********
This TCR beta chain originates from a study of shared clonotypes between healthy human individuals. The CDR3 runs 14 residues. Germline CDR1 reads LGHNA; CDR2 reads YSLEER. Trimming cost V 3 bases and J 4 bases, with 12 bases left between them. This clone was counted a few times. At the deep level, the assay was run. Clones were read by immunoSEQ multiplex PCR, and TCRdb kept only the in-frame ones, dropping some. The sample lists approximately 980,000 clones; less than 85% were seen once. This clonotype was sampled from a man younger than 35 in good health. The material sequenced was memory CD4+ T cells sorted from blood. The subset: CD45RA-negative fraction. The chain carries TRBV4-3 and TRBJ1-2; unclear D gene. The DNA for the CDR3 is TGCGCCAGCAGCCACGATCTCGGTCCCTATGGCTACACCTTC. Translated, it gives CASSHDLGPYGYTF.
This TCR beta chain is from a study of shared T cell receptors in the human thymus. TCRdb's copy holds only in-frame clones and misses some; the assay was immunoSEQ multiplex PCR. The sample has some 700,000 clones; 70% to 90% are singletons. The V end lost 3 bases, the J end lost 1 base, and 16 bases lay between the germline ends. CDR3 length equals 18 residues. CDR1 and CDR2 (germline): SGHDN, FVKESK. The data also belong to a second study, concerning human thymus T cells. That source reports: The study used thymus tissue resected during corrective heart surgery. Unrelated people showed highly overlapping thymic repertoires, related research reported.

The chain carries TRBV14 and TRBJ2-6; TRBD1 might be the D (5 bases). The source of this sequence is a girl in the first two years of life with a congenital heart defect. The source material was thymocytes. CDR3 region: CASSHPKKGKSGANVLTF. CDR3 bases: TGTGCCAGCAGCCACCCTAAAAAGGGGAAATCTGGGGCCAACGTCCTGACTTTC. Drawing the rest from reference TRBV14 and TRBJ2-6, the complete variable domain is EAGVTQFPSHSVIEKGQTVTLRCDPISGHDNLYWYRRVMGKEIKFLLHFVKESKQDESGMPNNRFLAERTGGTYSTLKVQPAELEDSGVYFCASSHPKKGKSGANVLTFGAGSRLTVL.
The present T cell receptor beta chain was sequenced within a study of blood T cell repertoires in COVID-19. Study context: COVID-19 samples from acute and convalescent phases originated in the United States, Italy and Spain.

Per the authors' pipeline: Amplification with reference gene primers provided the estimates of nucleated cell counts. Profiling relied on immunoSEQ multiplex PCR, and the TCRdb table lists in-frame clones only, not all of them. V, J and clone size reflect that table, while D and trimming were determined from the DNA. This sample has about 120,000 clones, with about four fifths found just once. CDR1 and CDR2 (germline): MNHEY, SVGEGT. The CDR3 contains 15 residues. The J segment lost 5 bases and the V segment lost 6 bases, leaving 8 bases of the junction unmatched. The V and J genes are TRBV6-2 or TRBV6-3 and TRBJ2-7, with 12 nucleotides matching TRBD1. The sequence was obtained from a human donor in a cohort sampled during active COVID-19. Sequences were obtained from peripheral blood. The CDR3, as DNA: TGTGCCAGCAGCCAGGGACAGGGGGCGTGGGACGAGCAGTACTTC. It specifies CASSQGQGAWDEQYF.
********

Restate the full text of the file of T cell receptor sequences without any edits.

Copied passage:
This TCR beta chain originates from a study of shared clonotypes between healthy human individuals. The CDR3 runs 14 residues. Germline CDR1 reads LGHNA; CDR2 reads YSLEER. Trimming cost V 3 bases and J 4 bases, with 12 bases left between them. This clone was counted a few times. At the deep level, the assay was run. Clones were read by immunoSEQ multiplex PCR, and TCRdb kept only the in-frame ones, dropping some. The sample lists approximately 980,000 clones; less than 85% were seen once. This clonotype was sampled from a man younger than 35 in good health. The material sequenced was memory CD4+ T cells sorted from blood. The subset: CD45RA-negative fraction. The chain carries TRBV4-3 and TRBJ1-2; unclear D gene. The DNA for the CDR3 is TGCGCCAGCAGCCACGATCTCGGTCCCTATGGCTACACCTTC. Translated, it gives CASSHDLGPYGYTF.
This TCR beta chain is from a study of shared T cell receptors in the human thymus. TCRdb's copy holds only in-frame clones and misses some; the assay was immunoSEQ multiplex PCR. The sample has some 700,000 clones; 70% to 90% are singletons. The V end lost 3 bases, the J end lost 1 base, and 16 bases lay between the germline ends. CDR3 length equals 18 residues. CDR1 and CDR2 (germline): SGHDN, FVKESK. The data also belong to a second study, concerning human thymus T cells. That source reports: The study used thymus tissue resected during corrective heart surgery. Unrelated people showed highly overlapping thymic repertoires, related research reported.

The chain carries TRBV14 and TRBJ2-6; TRBD1 might be the D (5 bases). The source of this sequence is a girl in the first two years of life with a congenital heart defect. The source material was thymocytes. CDR3 region: CASSHPKKGKSGANVLTF. CDR3 bases: TGTGCCAGCAGCCACCCTAAAAAGGGGAAATCTGGGGCCAACGTCCTGACTTTC. Drawing the rest from reference TRBV14 and TRBJ2-6, the complete variable domain is EAGVTQFPSHSVIEKGQTVTLRCDPISGHDNLYWYRRVMGKEIKFLLHFVKESKQDESGMPNNRFLAERTGGTYSTLKVQPAELEDSGVYFCASSHPKKGKSGANVLTFGAGSRLTVL.
The present T cell receptor beta chain was sequenced within a study of blood T cell repertoires in COVID-19. Study context: COVID-19 samples from acute and convalescent phases originated in the United States, Italy and Spain.

Per the authors' pipeline: Amplification with reference gene primers provided the estimates of nucleated cell counts. Profiling relied on immunoSEQ multiplex PCR, and the TCRdb table lists in-frame clones only, not all of them. V, J and clone size reflect that table, while D and trimming were determined from the DNA. This sample has about 120,000 clones, with about four fifths found just once. CDR1 and CDR2 (germline): MNHEY, SVGEGT. The CDR3 contains 15 residues. The J segment lost 5 bases and the V segment lost 6 bases, leaving 8 bases of the junction unmatched. The V and J genes are TRBV6-2 or TRBV6-3 and TRBJ2-7, with 12 nucleotides matching TRBD1. The sequence was obtained from a human donor in a cohort sampled during active COVID-19. Sequences were obtained from peripheral blood. The CDR3, as DNA: TGTGCCAGCAGCCAGGGACAGGGGGCGTGGGACGAGCAGTACTTC. It specifies CASSQGQGAWDEQYF.